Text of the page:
I didn’t feel comfortable talking about my struggle with my colleagues at work at Paramount Pictures. I was just expected to get my work done no matter what. I also didn’t talk to my kids about my mental health struggle because they were dealing with their own challenges with their bipolar, alcoholic father abandoning them.

I wish I had talked with my kids about mental health because they both now struggle with the same thing. In a sense, I also abandoned them on an emotional level when they needed a strong parent, not one who fell apart.

I no longer have a difficult time sharing my mental health struggles. That is why I wrote my book. I also have a very supportive husband who knows all about my mental health struggles. He is very in-tuned to my moods and knows when something’s up. When I was going through the worst of menopause, he knew I needed alone time and support whatever I had to do for my mental health.

On the other hand, my first husband was very good at gaslighting, before gaslighting was a common term. Because of that, I would just keep my mouth shut because all he cared about were his struggles, mine were secondary. 

If you could give a single piece of advice to someone else that struggles, what would that be?

I wish I knew that it was okay to talk about mental health struggles within our family. Our family never talked about depression or mental health. I didn’t find out that mental health issues ran in both sides of our family until years after my own struggle with depression.

Talk about mental health with your family and friends. Let them know that there are resources and if you can truly be there if someone you love is struggling, let them know. 

What have been the most influential books, podcasts, YouTube channels, or other resources for you?

  • “The Only Little Prayer You Need” by Debra Engle helped me realize that we all get in our heads and have conversations with ourselves and with other people, in our heads, without them even knowing. The crux of this book is to say the prayer, “Please heal my fear-based thoughts about…XYZ….”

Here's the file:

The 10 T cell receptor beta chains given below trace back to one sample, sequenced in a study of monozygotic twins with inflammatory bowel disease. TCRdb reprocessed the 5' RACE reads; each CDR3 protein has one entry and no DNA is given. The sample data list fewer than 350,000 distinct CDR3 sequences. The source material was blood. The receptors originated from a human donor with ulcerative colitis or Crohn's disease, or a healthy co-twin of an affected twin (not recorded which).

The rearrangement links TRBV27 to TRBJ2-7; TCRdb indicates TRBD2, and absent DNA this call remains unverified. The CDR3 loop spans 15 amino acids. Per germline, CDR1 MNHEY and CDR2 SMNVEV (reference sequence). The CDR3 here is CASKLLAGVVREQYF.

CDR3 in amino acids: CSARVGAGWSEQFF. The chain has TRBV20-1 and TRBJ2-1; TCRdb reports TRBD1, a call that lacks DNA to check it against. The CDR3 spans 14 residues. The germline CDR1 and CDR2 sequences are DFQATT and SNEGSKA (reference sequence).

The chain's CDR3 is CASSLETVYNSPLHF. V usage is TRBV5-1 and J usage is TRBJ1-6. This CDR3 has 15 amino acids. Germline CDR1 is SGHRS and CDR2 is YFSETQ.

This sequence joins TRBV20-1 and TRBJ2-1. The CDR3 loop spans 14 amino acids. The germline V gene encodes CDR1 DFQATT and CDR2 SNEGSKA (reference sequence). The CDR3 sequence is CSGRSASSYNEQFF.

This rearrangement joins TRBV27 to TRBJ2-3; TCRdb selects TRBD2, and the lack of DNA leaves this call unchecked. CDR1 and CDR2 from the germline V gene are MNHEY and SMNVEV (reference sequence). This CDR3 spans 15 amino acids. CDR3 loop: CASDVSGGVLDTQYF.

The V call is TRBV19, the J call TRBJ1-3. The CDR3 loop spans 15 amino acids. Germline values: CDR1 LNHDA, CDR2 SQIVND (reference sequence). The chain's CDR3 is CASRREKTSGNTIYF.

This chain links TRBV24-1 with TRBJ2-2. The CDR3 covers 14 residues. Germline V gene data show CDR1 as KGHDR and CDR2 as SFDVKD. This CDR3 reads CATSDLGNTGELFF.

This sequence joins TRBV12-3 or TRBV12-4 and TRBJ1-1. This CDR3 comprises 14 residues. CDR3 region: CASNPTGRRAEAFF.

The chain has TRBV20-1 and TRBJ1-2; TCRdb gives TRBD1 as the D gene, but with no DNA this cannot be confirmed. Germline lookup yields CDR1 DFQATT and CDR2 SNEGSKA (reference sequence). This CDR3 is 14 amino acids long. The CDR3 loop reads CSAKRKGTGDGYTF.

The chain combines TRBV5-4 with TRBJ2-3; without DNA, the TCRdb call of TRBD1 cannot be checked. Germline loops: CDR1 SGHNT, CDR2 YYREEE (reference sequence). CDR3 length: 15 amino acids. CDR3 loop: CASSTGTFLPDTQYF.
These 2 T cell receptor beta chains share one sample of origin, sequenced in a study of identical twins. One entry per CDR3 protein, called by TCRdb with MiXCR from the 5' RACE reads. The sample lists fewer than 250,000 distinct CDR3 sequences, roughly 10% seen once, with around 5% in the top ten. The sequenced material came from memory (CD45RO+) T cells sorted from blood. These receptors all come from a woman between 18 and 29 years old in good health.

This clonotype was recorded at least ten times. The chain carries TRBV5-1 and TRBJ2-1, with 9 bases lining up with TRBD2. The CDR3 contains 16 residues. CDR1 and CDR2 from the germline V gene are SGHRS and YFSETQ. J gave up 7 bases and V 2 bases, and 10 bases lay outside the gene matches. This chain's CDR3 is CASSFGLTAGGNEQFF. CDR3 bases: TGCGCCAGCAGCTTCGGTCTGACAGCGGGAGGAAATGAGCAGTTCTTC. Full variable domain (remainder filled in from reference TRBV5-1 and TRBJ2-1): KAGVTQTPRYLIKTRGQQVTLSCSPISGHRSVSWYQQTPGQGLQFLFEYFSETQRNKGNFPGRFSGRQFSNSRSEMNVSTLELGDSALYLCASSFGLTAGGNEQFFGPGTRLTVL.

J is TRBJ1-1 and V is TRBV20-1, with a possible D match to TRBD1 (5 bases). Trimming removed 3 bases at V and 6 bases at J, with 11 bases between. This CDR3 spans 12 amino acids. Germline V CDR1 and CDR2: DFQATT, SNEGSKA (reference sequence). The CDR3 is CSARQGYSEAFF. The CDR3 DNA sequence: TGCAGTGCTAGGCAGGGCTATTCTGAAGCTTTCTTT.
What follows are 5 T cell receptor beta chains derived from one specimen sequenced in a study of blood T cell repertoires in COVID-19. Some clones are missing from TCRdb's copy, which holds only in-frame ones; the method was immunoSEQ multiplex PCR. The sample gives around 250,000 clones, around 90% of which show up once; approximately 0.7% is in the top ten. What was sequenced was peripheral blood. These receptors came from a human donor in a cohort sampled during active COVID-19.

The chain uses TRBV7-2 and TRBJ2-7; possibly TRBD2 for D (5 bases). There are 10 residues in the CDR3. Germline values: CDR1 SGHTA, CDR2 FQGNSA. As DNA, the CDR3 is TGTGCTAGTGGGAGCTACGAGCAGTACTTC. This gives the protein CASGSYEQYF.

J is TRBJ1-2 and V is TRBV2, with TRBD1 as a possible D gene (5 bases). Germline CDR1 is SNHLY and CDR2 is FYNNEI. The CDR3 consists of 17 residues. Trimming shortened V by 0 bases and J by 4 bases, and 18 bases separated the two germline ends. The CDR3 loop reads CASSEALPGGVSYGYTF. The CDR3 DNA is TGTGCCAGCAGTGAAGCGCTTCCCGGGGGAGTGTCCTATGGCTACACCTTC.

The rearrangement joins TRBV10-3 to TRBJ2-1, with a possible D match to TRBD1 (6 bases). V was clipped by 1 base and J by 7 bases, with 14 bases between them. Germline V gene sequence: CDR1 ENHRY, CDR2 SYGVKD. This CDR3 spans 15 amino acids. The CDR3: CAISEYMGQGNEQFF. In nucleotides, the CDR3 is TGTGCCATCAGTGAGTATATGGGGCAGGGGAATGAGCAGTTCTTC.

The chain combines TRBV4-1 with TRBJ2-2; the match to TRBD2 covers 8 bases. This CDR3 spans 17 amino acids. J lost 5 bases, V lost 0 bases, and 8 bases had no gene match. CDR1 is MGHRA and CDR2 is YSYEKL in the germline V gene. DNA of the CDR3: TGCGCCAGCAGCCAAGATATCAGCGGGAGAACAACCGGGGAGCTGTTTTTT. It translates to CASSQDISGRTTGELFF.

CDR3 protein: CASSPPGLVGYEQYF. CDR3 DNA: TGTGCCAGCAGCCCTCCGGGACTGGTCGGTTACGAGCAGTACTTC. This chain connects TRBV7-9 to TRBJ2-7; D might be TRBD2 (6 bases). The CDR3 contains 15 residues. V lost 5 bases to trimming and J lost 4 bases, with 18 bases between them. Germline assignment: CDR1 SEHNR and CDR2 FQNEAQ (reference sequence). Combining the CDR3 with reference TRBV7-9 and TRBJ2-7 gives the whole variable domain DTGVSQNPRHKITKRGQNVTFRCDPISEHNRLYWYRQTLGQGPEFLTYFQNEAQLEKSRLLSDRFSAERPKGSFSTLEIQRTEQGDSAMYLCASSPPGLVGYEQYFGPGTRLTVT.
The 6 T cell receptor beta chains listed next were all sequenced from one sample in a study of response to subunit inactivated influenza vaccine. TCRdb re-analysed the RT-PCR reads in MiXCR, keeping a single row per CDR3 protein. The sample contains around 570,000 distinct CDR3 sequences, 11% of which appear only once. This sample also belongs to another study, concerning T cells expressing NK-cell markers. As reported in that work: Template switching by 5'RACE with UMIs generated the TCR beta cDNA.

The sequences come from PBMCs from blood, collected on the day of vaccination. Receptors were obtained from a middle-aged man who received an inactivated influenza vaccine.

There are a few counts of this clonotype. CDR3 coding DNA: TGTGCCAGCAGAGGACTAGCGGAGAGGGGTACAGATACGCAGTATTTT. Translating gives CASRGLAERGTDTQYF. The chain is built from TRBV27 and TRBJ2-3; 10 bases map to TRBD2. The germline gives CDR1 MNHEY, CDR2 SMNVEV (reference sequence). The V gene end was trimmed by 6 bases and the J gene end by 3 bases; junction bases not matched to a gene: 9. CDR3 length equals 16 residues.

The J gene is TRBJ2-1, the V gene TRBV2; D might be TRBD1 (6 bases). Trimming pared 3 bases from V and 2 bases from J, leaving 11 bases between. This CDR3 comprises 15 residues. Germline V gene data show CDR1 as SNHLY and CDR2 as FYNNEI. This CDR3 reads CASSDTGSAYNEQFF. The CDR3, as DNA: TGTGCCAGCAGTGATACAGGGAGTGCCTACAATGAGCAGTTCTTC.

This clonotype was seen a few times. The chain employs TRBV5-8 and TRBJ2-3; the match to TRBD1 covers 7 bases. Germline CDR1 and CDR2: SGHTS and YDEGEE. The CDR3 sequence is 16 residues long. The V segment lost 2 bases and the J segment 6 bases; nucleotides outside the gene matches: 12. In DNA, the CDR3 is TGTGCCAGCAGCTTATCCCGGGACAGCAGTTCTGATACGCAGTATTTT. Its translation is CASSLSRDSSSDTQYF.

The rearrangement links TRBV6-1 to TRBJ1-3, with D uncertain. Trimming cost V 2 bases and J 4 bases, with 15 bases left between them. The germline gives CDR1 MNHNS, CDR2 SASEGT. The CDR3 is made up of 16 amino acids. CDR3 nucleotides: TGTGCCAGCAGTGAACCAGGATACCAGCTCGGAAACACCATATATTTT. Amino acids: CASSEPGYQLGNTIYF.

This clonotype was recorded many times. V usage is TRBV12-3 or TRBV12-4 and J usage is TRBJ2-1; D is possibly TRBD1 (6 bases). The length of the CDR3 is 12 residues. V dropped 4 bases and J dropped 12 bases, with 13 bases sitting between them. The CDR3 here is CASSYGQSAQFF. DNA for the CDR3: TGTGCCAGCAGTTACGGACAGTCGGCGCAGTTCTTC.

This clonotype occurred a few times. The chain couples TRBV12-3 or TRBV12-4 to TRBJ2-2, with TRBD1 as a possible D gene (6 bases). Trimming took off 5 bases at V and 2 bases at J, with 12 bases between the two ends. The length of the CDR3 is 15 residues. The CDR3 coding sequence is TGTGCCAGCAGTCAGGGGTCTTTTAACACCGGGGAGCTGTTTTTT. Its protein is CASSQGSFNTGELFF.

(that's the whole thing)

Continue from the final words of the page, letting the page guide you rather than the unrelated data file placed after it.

• “Journey of Souls” by Michael Newton was a great comfort. It confirmed that we are all down here for a reason, and our soul contracts must be played out … or we might have to come back to this crazy planet. It confirmed that I have guides and angels all around me, trying to guide me with love.
  • “Healing through the Akashic Records” by Linda Howe is also helpful.
  • Reading some of the stories on Tracking Happiness about other people struggling with their mental health is amazing.

Where can we go to learn more about you?

You can read more about me here, or find me on the following platforms:

Is there anything else you think we should have asked you?

Please know you are not alone in your feelings of despair and depression. Social media has made a circus of mental health and not in a good way. Cyberbullying is at an all-time high. If you have kids who seem distant and into their heads, don’t give up on them, thinking it’s a phase.

Too many times parents write their kids’ struggles off as a teen thing. Stay in their lives no matter how many times they tell you they hate you. Same with your friends and family. When someone is depressed, they rarely reach out but if they do, grab onto their hands and become their lifeline.

💡 By the way: If you want to start feeling better and more productive, I’ve condensed the information of 100’s of our articles into a 10-step mental health cheat sheet here. 👇

Cheat Sheet Download Thumbnail Clean

This Cheat Sheet Will Help You Be Happier and More Productive

Thrive under stress and crush your goals with these 10 unique tips for your mental health.

Want more interviews?

Continue reading our inspiring case studies and learn how to overcome mental health struggles in a positive way!

Want to help others with your story? We would love to publish your interview and have a positive impact on the world together. Learn more here.

Hugo Huijer AuthorLinkedIn Logo

Founder of Tracking Happiness, with over 100 interviews and a focus on practical advice, our content extends beyond happiness tracking. Hailing from the Netherlands, I’m a skateboarding enthusiast, marathon runner, and a dedicated data junkie, tracking my happiness for over a decade.

Leave a Comment